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Article
Publication date: 1 October 1999

G. Subramanian, S. Palraj and T.M. Balasubramanian

The galvanic corrosion interactions of zinc and SS.304 have been studied in a tropical marine environment over a period of 427 days, under different area ratios. The…

Abstract

The galvanic corrosion interactions of zinc and SS.304 have been studied in a tropical marine environment over a period of 427 days, under different area ratios. The galvanic interaction of zinc and SS.304 are highlighted in terms of the corrosion rate of zinc or SS.304 resulting from galvanic coupling, and the susceptibility of zinc to pitting due to galvanic corrosion. The galvanic potential and galvanic current of the system are monitored. The corrosion products at the interface of the bimetallic contacts are analysed with XRD technique and the pitting/grooving on zinc resulting from galvanic corrosion is measured using a high resolution microscope. The weathering parameters and environmental pollutants are monitored to give an insight into the possible means of favouring the galvanic interactions. The results of the study are discussed in the light of the above factors towards predicting a mechanism for the galvanic interactions of zinc and SS.304.

Details

Anti-Corrosion Methods and Materials, vol. 46 no. 5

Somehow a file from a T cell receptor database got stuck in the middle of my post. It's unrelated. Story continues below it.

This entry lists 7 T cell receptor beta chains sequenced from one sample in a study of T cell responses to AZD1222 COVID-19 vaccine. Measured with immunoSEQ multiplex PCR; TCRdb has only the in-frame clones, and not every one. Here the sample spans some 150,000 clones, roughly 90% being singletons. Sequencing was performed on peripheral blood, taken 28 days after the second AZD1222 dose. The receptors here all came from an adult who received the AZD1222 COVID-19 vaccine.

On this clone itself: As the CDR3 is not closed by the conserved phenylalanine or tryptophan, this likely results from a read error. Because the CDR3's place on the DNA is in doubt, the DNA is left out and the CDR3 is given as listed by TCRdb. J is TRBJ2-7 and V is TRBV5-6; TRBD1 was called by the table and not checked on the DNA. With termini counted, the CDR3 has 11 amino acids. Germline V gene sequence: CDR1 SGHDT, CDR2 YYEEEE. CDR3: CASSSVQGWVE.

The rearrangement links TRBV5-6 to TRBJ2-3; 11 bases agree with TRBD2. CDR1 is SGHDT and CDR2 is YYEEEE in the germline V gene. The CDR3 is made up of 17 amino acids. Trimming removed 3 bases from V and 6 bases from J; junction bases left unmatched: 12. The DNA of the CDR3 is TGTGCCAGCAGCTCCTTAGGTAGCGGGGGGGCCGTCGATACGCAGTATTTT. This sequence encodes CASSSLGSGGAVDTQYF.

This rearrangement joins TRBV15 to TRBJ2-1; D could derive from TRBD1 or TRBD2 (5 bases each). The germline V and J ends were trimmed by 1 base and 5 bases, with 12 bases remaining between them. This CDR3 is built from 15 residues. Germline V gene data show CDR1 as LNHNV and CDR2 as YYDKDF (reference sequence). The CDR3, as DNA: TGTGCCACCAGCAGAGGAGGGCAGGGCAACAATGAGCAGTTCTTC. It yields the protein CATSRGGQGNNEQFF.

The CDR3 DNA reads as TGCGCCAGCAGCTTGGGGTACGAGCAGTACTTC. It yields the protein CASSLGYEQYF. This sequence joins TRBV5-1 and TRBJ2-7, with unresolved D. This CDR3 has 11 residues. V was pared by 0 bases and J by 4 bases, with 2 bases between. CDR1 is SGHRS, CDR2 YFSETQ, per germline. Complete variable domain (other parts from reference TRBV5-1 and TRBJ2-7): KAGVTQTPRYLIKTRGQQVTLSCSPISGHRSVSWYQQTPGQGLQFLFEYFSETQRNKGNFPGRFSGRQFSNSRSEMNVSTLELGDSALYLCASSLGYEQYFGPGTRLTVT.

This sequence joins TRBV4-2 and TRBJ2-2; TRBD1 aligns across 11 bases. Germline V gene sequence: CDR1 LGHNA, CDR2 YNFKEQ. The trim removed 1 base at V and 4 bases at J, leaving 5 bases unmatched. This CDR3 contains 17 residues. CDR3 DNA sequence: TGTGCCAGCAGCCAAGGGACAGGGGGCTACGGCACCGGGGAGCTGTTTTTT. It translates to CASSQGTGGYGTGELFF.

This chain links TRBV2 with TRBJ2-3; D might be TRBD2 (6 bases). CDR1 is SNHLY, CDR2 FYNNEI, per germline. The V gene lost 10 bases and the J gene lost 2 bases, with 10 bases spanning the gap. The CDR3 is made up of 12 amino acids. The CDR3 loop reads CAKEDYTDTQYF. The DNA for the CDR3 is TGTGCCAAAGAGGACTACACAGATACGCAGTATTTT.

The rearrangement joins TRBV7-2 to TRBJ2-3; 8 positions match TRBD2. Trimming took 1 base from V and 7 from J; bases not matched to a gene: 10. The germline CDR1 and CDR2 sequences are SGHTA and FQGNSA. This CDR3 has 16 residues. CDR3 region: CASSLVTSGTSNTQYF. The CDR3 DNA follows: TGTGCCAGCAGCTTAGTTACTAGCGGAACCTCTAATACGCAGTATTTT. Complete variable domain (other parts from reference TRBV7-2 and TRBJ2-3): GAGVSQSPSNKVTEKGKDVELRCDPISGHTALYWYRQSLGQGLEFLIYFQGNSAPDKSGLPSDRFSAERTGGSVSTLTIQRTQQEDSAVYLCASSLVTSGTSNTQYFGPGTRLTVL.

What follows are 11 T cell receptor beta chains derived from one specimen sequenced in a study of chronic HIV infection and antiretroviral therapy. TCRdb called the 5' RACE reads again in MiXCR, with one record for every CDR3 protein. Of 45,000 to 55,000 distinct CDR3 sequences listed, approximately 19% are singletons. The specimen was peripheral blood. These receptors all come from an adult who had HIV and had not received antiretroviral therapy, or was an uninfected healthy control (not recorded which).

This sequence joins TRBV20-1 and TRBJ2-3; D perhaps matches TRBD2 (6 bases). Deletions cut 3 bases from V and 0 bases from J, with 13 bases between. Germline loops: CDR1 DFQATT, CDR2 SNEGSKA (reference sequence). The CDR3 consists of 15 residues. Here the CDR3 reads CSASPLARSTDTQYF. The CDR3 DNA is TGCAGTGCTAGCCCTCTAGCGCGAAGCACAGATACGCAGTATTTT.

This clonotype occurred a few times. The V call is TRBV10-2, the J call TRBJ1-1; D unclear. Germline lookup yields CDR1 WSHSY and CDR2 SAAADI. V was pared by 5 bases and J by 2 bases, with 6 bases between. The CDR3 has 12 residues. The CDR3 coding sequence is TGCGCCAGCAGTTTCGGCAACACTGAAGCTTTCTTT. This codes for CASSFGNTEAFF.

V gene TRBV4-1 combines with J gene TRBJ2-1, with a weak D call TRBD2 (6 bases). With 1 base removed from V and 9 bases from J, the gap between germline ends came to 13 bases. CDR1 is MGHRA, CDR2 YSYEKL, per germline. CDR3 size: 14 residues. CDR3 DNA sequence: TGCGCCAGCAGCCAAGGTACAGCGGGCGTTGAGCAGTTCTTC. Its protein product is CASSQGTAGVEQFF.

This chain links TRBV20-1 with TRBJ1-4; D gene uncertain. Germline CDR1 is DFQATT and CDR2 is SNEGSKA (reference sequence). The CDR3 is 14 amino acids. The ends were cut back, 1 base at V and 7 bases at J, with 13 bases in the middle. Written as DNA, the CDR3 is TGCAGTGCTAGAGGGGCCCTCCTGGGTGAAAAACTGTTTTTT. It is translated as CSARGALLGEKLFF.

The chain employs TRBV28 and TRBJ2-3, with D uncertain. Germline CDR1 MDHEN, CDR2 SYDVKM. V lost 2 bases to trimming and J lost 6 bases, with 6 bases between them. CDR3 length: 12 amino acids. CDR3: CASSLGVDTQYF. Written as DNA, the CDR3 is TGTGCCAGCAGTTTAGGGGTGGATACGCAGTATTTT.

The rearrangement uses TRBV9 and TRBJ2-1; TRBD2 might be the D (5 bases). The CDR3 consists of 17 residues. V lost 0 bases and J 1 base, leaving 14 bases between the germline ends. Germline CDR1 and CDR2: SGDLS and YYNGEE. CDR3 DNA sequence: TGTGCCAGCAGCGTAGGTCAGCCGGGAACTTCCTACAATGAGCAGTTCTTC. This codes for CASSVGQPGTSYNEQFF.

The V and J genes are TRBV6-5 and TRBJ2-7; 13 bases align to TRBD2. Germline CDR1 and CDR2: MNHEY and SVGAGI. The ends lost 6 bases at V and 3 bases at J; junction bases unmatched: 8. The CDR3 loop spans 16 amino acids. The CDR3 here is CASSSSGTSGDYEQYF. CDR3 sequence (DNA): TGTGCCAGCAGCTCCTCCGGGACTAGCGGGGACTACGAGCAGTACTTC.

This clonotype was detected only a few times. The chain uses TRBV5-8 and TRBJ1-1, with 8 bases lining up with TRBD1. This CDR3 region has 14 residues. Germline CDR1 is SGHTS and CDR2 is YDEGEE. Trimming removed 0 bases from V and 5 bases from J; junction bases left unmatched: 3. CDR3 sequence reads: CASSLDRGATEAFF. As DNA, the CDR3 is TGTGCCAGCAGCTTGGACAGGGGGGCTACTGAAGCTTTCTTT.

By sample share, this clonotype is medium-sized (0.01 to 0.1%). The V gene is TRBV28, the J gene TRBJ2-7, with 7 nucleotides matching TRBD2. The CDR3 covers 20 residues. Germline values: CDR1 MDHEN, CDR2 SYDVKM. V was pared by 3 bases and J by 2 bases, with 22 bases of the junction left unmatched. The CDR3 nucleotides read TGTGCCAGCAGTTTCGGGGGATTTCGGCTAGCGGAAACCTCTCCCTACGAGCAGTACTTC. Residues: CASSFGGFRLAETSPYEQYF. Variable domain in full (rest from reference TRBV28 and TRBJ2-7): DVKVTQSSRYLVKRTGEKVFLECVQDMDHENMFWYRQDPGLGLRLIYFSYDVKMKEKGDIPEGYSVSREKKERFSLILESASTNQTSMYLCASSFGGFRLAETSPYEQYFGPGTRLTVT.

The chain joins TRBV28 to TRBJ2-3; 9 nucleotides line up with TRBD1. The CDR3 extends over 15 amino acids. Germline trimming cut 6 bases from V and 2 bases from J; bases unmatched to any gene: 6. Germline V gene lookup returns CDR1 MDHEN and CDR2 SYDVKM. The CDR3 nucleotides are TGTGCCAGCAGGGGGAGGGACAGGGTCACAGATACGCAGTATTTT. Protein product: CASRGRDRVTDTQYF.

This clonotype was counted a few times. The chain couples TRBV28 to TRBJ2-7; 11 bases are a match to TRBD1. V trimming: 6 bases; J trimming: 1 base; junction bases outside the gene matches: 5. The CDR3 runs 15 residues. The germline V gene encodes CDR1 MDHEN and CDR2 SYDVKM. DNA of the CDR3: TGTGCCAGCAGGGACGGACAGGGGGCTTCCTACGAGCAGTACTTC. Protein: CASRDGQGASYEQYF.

Type: Research Article
ISSN: 0003-5599

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Article
Publication date: 6 November 2009

Abdollah Afshar, Mohsen Shirazi, Masoud Rahman and Esmaeil Fakheri

The purpose of this paper is to evaluate the galvanic corrosion of nitinol orthodontic wires with six dental alloys in artificial saliva and consider the effect of…

Abstract

Purpose

The purpose of this paper is to evaluate the galvanic corrosion of nitinol orthodontic wires with six dental alloys in artificial saliva and consider the effect of initiated localized corrosion and real surfaces of anode and cathode on galvanic current.

Design/methodology/approach

Linear polarization and cyclic polarization curves for each alloy in de‐aerated Duffo and Castillo's artificial saliva are obtained. Galvanic corrosion investigation is conducted by polarization curve intersection and mixed potential theory methods. In order to verify the initiation of localized corrosion, scanning electron microscopy is used.

Findings